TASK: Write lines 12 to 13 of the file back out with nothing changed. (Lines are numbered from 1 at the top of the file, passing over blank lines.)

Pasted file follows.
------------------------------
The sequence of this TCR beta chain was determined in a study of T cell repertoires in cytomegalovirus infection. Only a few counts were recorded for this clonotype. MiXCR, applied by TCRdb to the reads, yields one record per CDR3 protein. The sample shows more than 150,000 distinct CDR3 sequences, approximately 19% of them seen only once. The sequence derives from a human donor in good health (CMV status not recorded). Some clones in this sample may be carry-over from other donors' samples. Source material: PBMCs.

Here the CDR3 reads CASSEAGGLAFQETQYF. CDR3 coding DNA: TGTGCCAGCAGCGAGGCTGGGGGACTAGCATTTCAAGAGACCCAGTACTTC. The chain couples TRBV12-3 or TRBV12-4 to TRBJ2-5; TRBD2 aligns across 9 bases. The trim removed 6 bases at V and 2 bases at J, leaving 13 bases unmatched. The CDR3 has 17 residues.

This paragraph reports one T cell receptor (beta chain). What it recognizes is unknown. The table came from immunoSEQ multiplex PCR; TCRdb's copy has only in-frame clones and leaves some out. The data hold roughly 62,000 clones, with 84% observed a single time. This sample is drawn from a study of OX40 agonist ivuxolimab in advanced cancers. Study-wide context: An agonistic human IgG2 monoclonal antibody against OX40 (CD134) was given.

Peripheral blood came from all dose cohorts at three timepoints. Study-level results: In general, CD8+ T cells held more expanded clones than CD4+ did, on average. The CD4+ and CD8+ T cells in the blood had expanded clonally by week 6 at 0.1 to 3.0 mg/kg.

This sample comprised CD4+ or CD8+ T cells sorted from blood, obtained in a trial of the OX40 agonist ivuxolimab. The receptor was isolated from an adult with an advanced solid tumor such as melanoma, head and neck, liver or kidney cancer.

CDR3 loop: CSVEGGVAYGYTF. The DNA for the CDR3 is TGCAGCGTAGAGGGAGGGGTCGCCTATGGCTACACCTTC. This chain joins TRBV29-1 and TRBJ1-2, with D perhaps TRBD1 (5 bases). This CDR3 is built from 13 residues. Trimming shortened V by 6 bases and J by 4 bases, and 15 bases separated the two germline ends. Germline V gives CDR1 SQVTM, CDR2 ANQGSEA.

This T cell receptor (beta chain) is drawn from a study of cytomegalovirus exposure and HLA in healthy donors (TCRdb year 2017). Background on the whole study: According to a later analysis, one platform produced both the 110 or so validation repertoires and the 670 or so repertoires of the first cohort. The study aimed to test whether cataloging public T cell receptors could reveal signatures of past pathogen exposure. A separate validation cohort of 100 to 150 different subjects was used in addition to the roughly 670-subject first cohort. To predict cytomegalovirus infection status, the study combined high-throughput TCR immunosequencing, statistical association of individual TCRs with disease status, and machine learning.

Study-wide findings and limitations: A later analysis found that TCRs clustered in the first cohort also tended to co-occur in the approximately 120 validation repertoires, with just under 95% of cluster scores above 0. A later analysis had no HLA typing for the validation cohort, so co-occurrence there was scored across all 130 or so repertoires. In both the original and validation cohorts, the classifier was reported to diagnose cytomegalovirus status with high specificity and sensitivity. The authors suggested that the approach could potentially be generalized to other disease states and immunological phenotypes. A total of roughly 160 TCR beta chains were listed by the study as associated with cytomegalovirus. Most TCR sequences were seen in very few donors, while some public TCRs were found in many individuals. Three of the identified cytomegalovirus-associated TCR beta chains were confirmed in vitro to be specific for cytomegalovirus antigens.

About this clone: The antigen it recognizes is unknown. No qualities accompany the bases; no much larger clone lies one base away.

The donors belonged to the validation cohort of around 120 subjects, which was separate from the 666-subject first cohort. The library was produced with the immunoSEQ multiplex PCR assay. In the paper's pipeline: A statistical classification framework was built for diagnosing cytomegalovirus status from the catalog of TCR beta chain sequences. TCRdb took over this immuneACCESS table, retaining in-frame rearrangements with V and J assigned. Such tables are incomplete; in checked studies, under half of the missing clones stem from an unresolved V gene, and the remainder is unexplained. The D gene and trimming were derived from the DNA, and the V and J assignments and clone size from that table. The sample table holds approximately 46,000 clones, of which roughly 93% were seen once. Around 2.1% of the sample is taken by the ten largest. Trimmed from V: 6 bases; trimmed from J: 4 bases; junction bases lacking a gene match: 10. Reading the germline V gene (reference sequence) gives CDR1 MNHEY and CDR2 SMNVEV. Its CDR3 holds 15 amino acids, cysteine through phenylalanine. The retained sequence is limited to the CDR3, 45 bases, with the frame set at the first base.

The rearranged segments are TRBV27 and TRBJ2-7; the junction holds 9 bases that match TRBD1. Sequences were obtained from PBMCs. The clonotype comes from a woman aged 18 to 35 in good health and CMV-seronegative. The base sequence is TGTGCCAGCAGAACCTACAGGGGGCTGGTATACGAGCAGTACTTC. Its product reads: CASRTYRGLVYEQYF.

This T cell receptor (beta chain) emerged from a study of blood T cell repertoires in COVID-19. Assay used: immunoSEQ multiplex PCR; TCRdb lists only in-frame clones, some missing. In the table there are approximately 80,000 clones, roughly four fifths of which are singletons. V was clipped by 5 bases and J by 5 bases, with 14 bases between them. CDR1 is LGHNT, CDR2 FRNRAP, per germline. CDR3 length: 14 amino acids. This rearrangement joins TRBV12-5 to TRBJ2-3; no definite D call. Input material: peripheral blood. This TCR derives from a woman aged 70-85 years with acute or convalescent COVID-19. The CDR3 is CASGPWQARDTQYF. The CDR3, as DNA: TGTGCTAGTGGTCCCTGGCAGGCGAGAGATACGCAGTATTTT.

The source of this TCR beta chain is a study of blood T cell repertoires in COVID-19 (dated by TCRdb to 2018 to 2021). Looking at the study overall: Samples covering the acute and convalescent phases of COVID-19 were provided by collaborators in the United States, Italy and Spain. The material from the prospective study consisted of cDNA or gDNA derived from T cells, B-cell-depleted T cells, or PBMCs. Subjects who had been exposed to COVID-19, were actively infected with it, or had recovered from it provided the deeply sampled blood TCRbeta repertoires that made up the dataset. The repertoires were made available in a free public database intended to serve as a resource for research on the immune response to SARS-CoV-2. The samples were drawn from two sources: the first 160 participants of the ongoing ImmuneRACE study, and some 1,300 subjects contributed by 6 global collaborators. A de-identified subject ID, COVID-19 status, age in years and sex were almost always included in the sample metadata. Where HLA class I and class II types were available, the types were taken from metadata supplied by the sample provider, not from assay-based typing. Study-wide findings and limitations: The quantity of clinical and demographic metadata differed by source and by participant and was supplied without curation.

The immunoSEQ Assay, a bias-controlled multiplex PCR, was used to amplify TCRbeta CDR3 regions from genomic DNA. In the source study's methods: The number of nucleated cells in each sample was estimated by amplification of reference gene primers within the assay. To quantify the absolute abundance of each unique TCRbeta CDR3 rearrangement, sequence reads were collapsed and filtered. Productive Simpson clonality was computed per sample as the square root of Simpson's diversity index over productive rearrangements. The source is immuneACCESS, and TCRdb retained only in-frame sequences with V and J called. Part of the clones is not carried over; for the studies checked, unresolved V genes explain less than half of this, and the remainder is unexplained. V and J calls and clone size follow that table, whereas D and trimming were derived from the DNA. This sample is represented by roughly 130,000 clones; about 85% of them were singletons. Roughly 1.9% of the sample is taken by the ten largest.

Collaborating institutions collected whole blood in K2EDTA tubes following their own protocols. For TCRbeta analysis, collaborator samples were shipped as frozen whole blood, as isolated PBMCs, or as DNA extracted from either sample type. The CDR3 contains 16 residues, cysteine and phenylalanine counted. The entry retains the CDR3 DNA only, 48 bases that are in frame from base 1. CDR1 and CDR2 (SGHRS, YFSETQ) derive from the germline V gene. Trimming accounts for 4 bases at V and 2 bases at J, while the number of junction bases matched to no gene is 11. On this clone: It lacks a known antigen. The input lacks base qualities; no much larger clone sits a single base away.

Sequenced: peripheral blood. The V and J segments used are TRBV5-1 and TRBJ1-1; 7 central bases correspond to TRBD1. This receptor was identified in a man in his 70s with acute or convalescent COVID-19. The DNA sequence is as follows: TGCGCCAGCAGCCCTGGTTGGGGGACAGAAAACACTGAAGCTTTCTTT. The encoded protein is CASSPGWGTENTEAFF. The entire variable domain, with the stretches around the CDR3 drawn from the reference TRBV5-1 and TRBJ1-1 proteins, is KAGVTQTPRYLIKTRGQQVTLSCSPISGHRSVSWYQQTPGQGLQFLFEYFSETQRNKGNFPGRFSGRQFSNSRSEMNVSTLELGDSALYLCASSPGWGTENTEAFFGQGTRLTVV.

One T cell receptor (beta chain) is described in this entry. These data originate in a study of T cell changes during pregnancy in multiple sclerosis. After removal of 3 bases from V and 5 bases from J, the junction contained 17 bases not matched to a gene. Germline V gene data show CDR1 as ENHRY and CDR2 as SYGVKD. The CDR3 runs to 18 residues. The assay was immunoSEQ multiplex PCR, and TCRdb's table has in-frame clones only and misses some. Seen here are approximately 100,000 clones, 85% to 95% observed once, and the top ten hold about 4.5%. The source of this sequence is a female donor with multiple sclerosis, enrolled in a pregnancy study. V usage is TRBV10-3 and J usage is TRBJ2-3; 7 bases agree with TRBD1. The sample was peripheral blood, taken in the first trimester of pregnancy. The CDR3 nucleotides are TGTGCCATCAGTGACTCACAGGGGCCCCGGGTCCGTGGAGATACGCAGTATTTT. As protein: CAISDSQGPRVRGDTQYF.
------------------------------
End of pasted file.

This T cell receptor (beta chain) emerged from a study of blood T cell repertoires in COVID-19. Assay used: immunoSEQ multiplex PCR; TCRdb lists only in-frame clones, some missing. In the table there are approximately 80,000 clones, roughly four fifths of which are singletons. V was clipped by 5 bases and J by 5 bases, with 14 bases between them. CDR1 is LGHNT, CDR2 FRNRAP, per germline. CDR3 length: 14 amino acids. This rearrangement joins TRBV12-5 to TRBJ2-3; no definite D call. Input material: peripheral blood. This TCR derives from a woman aged 70-85 years with acute or convalescent COVID-19. The CDR3 is CASGPWQARDTQYF. The CDR3, as DNA: TGTGCTAGTGGTCCCTGGCAGGCGAGAGATACGCAGTATTTT.

The source of this TCR beta chain is a study of blood T cell repertoires in COVID-19 (dated by TCRdb to 2018 to 2021). Looking at the study overall: Samples covering the acute and convalescent phases of COVID-19 were provided by collaborators in the United States, Italy and Spain. The material from the prospective study consisted of cDNA or gDNA derived from T cells, B-cell-depleted T cells, or PBMCs. Subjects who had been exposed to COVID-19, were actively infected with it, or had recovered from it provided the deeply sampled blood TCRbeta repertoires that made up the dataset. The repertoires were made available in a free public database intended to serve as a resource for research on the immune response to SARS-CoV-2. The samples were drawn from two sources: the first 160 participants of the ongoing ImmuneRACE study, and some 1,300 subjects contributed by 6 global collaborators. A de-identified subject ID, COVID-19 status, age in years and sex were almost always included in the sample metadata. Where HLA class I and class II types were available, the types were taken from metadata supplied by the sample provider, not from assay-based typing. Study-wide findings and limitations: The quantity of clinical and demographic metadata differed by source and by participant and was supplied without curation.